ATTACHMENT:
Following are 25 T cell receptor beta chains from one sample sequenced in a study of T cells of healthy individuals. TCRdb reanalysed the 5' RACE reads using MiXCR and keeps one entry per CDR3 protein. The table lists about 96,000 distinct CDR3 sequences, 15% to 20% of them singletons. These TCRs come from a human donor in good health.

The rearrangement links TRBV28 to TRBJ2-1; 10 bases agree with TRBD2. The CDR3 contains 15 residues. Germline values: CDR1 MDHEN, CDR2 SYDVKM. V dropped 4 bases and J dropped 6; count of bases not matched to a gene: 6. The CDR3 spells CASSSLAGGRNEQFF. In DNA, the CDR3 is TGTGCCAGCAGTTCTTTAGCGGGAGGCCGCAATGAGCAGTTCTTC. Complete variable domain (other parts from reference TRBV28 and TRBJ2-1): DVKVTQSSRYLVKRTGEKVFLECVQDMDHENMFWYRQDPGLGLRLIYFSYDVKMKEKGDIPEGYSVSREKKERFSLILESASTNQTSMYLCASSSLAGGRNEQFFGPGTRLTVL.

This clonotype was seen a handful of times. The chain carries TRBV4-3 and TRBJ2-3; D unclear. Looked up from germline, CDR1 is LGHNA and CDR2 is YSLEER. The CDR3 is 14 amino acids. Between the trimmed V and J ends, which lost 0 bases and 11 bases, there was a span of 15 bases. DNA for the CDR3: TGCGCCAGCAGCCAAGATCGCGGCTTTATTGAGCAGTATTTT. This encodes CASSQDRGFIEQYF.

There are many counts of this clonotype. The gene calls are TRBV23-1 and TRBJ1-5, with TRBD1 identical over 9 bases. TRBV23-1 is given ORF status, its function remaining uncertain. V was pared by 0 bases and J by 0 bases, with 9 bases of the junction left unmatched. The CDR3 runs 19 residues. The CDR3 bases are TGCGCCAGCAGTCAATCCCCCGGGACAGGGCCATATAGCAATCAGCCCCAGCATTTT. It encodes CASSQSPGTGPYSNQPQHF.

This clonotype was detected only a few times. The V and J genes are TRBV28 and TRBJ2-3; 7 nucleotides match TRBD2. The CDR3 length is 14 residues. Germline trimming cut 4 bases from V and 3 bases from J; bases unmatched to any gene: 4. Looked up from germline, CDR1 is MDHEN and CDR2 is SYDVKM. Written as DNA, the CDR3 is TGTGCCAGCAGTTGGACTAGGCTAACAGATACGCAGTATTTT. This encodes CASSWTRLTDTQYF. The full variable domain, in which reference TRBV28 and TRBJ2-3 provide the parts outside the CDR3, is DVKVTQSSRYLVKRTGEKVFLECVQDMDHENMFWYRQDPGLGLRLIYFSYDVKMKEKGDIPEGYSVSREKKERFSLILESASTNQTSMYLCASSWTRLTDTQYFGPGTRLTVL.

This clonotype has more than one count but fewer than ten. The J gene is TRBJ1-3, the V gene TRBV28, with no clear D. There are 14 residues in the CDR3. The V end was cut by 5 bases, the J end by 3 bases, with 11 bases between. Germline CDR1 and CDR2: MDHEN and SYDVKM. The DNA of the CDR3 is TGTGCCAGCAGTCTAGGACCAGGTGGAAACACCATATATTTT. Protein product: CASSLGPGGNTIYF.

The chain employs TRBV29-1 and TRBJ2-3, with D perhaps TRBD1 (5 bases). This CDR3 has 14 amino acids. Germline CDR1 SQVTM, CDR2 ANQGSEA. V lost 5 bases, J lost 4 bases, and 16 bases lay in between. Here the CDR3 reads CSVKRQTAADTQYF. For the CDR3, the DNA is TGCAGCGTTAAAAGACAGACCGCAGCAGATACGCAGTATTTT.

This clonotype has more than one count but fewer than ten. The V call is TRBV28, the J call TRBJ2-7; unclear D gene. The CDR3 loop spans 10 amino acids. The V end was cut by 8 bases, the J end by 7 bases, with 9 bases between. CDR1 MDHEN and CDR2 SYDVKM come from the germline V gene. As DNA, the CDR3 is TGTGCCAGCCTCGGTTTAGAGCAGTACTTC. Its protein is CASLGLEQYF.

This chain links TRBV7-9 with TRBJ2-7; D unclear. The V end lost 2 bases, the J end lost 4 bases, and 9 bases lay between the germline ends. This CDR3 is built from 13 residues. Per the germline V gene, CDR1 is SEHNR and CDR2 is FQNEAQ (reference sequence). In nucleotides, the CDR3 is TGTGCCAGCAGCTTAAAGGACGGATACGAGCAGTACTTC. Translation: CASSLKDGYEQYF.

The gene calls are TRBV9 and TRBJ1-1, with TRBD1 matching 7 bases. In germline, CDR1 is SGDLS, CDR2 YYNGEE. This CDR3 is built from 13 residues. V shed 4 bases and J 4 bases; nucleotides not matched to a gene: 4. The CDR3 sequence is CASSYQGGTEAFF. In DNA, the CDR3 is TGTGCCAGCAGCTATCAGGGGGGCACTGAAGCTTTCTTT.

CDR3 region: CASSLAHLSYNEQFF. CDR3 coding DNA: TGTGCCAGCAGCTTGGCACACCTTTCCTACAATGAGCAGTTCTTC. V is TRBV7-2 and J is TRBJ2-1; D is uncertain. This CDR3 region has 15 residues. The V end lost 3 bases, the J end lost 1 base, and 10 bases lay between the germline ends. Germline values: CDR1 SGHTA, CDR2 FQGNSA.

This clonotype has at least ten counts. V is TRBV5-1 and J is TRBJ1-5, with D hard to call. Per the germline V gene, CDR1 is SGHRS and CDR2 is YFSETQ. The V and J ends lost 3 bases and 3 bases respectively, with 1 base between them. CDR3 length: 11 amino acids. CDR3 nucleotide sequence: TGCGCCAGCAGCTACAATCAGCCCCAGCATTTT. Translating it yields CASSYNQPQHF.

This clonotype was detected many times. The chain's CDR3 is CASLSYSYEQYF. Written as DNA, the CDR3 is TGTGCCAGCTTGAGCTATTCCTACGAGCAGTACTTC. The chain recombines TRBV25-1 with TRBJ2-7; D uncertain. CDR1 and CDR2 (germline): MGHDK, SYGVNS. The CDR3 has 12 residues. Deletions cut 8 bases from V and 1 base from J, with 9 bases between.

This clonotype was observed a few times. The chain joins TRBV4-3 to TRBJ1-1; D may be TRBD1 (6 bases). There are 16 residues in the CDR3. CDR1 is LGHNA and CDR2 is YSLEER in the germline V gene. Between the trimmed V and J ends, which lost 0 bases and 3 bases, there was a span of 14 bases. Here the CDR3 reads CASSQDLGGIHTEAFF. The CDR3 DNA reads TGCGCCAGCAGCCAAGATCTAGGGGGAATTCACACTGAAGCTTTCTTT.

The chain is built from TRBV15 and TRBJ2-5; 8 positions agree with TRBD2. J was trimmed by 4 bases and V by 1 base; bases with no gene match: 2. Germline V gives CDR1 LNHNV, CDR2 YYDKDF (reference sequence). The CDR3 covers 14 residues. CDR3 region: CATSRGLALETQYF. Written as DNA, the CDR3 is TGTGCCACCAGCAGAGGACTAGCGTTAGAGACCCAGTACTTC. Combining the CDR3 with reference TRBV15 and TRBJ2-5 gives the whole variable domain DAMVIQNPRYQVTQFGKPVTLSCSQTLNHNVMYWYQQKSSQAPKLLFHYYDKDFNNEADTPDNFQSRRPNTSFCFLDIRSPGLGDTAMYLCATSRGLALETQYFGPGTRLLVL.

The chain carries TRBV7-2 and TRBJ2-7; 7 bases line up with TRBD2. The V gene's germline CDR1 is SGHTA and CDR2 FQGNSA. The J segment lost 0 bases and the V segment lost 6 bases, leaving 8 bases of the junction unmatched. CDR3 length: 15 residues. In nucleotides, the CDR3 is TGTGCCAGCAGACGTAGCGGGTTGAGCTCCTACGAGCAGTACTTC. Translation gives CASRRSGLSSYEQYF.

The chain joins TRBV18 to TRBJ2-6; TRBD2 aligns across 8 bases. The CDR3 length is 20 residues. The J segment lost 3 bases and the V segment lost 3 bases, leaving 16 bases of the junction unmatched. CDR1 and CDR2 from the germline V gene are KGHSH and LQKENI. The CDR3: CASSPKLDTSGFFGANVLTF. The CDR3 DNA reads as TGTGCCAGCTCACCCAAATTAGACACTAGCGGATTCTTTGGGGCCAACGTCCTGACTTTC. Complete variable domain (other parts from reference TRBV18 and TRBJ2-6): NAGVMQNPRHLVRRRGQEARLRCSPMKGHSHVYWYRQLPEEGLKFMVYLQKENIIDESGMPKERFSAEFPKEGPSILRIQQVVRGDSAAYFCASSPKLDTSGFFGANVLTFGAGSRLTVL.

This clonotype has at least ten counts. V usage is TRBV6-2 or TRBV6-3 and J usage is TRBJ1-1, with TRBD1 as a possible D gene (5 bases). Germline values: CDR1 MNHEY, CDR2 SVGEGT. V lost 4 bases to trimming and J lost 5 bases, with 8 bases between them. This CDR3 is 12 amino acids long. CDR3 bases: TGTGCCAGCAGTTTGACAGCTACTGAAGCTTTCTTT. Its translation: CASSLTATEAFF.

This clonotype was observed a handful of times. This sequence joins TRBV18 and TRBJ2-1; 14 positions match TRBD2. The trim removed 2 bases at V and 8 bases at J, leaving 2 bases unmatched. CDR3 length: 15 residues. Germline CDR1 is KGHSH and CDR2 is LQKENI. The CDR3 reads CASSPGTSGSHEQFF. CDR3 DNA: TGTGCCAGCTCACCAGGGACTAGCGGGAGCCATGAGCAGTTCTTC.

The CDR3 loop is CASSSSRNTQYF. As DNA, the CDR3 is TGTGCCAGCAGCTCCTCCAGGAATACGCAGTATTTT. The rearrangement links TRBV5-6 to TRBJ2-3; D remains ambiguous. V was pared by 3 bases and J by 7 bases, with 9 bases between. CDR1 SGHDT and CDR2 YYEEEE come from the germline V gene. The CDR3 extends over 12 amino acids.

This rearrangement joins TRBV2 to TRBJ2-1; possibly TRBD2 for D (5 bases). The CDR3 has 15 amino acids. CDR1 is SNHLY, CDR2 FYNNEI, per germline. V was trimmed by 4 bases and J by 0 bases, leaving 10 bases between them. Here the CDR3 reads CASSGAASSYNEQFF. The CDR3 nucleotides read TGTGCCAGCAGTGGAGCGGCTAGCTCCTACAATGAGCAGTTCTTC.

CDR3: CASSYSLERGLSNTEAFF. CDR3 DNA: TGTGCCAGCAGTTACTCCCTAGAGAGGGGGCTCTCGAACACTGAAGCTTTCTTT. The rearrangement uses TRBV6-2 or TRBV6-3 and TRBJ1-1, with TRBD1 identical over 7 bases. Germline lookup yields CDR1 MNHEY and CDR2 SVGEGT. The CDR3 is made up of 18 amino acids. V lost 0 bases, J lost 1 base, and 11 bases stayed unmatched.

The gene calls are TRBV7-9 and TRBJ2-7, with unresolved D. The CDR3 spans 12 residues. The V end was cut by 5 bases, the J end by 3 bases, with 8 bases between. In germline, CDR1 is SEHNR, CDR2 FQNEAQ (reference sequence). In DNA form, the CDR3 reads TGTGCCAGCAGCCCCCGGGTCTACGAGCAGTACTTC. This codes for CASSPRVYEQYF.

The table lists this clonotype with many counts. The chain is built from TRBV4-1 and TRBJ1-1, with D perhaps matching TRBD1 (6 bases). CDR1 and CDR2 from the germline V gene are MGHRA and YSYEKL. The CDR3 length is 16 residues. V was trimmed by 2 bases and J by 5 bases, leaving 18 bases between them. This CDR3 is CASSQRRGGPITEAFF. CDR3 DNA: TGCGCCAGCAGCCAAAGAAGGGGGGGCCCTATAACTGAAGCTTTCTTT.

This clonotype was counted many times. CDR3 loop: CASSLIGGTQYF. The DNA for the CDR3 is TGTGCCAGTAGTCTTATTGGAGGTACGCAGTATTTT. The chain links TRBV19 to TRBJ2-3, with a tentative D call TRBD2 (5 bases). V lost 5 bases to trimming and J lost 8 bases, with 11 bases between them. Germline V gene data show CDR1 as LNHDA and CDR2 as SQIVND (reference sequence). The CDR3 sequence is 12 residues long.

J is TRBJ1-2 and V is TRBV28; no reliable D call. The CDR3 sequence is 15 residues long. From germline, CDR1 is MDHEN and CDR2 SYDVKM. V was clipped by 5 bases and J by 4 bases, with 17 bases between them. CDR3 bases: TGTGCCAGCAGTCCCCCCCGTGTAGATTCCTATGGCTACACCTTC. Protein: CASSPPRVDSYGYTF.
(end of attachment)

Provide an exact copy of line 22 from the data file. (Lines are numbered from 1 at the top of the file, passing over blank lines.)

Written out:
CDR3: CASSYSLERGLSNTEAFF. CDR3 DNA: TGTGCCAGCAGTTACTCCCTAGAGAGGGGGCTCTCGAACACTGAAGCTTTCTTT. The rearrangement uses TRBV6-2 or TRBV6-3 and TRBJ1-1, with TRBD1 identical over 7 bases. Germline lookup yields CDR1 MNHEY and CDR2 SVGEGT. The CDR3 is made up of 18 amino acids. V lost 0 bases, J lost 1 base, and 11 bases stayed unmatched.